I'm using an LSM303DLM on a Pololu MinIMU-9 board as part of an AHRS. The software is ported to mbed from Pololu's example code which is in turn ported from ArduPilot 1.5. But that's no what this is about.
This is a saga of one man... with meager math skills... in a desperate fight to calibrate his compass... it's a timeless tale of truimph and defeat...ahem.
Actually, this is mainly a story about soft-iron calibration.
I'm curious to see how accurate the magnetometer can be if properly calibrated since it'll be a primary source of heading reference for my AHRS due to the very short distances, high speeds, and poor GPS reception in the area of operation. So, rather anal proper calibration seems like the right path.
In attempting to calibrate my compass, plain hard iron (offset) and gain calibration didn't help as much as it has on other sensors in other configurations. I wondered why.
I've captured and saved data from the sensor using Hon Bo Xuan's 3D Scatter Processing script (download)
And am using Yury Petrov's Ellipsoid_fit (download) in Octave to attempt to figure out how to calibrate for hard and soft iron offsets. The hard iron offsets are ridiculously easy of course. It's the soft-iron stuff that's frying my feeble mind. :)
Both the ellipsoid fit and a gnuplot rendering of the XY and YZ plots show minimal 'tilt' of the ellipsoid about 2-5 degrees.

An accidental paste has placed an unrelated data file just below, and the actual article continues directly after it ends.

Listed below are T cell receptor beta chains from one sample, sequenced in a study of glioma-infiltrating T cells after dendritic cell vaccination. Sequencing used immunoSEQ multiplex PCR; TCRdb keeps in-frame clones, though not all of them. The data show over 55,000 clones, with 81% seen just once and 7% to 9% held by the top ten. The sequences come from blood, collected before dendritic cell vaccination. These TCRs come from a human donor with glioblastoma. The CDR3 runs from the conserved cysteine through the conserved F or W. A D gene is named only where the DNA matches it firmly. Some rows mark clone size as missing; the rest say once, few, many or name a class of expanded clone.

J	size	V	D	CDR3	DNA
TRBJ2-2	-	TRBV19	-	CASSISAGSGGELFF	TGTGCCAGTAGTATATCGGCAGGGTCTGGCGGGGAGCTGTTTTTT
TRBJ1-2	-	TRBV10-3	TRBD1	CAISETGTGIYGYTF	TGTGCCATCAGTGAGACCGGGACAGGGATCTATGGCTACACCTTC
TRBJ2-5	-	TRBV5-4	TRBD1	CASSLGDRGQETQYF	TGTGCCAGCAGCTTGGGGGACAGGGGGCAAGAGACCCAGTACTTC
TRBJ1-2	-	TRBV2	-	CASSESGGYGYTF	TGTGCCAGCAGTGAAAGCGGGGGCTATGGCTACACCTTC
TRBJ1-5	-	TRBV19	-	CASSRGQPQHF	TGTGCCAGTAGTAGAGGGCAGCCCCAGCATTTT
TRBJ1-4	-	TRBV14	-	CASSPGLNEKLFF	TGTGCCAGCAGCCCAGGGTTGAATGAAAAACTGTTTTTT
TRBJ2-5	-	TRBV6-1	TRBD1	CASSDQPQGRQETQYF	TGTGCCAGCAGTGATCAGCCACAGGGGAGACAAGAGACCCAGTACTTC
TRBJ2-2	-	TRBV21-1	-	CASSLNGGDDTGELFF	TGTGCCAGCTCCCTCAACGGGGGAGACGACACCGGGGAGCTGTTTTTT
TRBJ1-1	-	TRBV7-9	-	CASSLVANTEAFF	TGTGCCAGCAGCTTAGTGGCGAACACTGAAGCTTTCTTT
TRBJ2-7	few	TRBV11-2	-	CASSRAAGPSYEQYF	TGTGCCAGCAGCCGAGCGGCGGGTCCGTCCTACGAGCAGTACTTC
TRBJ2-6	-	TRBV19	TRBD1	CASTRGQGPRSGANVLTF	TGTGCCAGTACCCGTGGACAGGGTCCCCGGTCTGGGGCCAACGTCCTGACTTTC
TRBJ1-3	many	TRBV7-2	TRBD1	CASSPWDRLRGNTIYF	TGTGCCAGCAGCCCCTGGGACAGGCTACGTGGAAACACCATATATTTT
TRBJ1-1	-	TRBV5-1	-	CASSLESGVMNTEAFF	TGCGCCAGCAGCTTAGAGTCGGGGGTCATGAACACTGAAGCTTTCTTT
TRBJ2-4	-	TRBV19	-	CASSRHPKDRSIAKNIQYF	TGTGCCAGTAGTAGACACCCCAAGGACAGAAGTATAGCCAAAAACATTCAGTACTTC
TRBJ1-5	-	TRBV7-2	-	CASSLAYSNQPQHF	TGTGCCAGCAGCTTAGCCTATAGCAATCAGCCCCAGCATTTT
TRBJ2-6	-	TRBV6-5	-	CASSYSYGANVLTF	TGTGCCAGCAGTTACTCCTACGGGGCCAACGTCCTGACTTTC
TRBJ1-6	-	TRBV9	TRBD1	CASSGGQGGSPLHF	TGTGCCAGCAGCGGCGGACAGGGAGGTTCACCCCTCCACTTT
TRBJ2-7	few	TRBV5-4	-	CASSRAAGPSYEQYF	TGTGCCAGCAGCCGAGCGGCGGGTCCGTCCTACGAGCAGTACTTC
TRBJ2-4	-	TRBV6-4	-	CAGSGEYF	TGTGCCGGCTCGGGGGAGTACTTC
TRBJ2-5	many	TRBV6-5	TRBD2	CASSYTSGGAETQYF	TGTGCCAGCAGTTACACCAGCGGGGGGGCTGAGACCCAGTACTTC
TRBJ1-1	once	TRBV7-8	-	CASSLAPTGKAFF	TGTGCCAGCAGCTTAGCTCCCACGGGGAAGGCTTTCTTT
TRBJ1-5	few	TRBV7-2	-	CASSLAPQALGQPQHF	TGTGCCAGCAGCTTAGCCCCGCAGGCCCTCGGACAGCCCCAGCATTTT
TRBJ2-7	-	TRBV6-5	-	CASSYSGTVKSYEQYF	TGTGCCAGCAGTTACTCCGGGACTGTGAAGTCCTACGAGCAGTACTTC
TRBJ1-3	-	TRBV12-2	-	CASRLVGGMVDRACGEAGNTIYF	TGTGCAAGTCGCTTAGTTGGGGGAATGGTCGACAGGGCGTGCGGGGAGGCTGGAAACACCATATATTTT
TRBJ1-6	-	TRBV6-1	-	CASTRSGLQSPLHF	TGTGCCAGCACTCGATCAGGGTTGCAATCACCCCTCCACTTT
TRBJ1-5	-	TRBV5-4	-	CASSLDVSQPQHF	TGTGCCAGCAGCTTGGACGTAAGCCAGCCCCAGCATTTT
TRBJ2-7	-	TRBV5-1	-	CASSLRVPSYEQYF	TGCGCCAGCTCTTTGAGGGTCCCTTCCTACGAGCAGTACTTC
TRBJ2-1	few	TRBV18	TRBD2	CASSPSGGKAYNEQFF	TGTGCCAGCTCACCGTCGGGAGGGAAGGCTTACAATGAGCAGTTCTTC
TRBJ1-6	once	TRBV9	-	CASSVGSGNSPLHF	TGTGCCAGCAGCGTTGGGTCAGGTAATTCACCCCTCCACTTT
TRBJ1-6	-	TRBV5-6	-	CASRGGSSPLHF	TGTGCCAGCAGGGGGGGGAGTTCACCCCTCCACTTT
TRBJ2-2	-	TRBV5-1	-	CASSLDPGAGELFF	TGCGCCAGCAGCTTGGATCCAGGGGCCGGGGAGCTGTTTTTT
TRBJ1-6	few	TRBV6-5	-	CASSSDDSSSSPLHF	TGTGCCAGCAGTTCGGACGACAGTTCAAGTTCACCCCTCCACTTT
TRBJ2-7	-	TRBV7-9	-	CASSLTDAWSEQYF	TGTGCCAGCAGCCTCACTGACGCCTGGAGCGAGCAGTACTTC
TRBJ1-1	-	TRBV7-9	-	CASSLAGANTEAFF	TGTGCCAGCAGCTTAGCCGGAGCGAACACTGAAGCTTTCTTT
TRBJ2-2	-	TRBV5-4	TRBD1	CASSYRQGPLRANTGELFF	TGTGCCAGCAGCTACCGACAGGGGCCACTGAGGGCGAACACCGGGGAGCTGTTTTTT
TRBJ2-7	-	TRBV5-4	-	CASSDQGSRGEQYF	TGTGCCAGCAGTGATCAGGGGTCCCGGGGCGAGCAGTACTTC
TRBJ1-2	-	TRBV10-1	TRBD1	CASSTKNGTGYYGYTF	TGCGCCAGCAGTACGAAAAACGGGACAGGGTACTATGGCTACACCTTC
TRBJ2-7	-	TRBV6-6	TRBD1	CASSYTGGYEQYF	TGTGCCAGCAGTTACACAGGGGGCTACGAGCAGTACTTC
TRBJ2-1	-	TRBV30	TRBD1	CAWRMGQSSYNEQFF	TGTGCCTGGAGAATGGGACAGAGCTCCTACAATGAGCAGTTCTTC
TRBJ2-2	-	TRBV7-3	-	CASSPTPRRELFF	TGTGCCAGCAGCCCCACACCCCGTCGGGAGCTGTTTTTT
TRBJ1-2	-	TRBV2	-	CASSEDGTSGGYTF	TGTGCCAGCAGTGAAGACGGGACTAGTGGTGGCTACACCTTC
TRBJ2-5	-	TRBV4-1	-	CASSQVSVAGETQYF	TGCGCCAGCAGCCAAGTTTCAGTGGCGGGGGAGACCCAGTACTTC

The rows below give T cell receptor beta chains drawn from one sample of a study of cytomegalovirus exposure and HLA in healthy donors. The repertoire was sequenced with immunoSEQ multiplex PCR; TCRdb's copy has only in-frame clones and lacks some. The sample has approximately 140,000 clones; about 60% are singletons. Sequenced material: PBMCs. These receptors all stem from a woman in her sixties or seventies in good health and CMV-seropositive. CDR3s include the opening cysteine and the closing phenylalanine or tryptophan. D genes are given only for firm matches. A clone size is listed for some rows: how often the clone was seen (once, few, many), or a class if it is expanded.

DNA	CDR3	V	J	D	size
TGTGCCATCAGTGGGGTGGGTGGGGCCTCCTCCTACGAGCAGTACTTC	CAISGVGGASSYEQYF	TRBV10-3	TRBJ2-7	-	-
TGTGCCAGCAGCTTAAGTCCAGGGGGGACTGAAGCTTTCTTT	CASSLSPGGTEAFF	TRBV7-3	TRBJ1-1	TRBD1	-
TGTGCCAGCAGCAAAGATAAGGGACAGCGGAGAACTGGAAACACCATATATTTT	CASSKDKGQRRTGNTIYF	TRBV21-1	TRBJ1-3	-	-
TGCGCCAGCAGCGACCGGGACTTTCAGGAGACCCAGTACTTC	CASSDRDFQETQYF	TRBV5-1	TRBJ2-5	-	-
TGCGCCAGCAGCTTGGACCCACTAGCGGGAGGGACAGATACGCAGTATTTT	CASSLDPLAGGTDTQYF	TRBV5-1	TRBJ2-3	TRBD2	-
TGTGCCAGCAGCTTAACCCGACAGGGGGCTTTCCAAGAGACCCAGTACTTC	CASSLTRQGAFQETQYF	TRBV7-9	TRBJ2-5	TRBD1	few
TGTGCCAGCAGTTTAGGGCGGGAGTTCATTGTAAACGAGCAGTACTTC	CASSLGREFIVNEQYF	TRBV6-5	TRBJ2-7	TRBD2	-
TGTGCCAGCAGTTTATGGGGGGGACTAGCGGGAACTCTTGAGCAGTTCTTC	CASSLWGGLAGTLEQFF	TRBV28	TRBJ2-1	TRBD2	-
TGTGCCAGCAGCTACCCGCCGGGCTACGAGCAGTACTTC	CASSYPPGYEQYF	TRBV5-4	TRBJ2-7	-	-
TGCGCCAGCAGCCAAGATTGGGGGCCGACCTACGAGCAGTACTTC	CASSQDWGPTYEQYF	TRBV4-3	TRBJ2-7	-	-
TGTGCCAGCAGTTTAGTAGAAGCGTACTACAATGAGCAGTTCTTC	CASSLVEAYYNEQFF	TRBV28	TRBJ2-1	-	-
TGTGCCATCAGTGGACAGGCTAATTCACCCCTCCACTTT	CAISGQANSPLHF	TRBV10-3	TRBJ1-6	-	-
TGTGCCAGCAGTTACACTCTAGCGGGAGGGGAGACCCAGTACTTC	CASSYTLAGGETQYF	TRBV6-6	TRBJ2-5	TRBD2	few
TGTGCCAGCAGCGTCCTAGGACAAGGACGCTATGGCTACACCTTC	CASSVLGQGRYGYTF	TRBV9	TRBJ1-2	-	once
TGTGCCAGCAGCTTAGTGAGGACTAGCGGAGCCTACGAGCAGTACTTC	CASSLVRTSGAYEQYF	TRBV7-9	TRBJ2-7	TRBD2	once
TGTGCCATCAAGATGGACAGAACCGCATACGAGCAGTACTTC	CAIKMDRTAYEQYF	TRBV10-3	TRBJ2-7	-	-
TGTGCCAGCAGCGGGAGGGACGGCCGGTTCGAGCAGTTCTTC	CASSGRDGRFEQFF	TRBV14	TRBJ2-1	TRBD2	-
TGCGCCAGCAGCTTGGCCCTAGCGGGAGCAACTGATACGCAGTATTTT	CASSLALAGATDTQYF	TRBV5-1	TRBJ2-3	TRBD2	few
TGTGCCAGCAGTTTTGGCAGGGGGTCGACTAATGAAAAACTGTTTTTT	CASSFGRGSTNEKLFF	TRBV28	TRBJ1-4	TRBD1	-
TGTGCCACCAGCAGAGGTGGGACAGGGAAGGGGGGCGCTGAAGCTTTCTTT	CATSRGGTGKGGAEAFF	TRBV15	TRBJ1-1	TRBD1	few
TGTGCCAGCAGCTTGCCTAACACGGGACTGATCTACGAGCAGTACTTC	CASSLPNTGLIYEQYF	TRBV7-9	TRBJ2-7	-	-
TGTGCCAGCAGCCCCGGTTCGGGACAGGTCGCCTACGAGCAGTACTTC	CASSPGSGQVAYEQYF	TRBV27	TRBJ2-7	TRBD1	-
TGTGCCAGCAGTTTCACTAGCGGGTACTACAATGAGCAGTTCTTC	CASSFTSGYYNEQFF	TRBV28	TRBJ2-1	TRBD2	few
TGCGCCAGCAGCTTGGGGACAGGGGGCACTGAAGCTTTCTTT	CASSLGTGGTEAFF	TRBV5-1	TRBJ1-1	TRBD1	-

The XZ axis is another story. And yes, I've removed nearby ferrous objects to no avail.
Ellipsoid_fit says the eigenvectors (apparently these are the 3 axes of the ellipsoid) reported are:
Ex = -0.471 0.095 0.877
Ey = -0.865 0.145 -0.481
Ez = -0.173 -0.985 0.014
I'm still working out how to figure out the tilt of the x-z ellipse.
Another script, fit_ellipse by Ohad Gal (download) -- it's a 2d fit -- reports approximately -25 degree tilt (for some reason I had to correct x axis mirrored between the two plots; stretched out to resemble the x-z plot above) I don't think the tilt estimate is accurate.
The tilt estimation at least for this latter script is quite sensitive to axis gain. Hm.
I've been trying to wrap my head around the math involved in soft-iron calibration and found a few particularly good articles (several more that are, I think, difficult). I guess the main point is to have a soft-iron compensation matrix involved. Calculating the matrix eludes me as yet.
I've also read a paper or two on swinging a compass (as done in the airline industry) and I'm keeping that approach in my back pocket.
I'd happily ignore soft-iron as I've done in the past but even with offset and gain calibration the sensor is pretty clearly inaccurate at various orientations and I have convinced myself that it's due to soft iron distortion.
If you skip ahead to this reply, it talks about the approach used for soft-iron calibration and shows that, yes indeedy, it seems to be working at least on paper.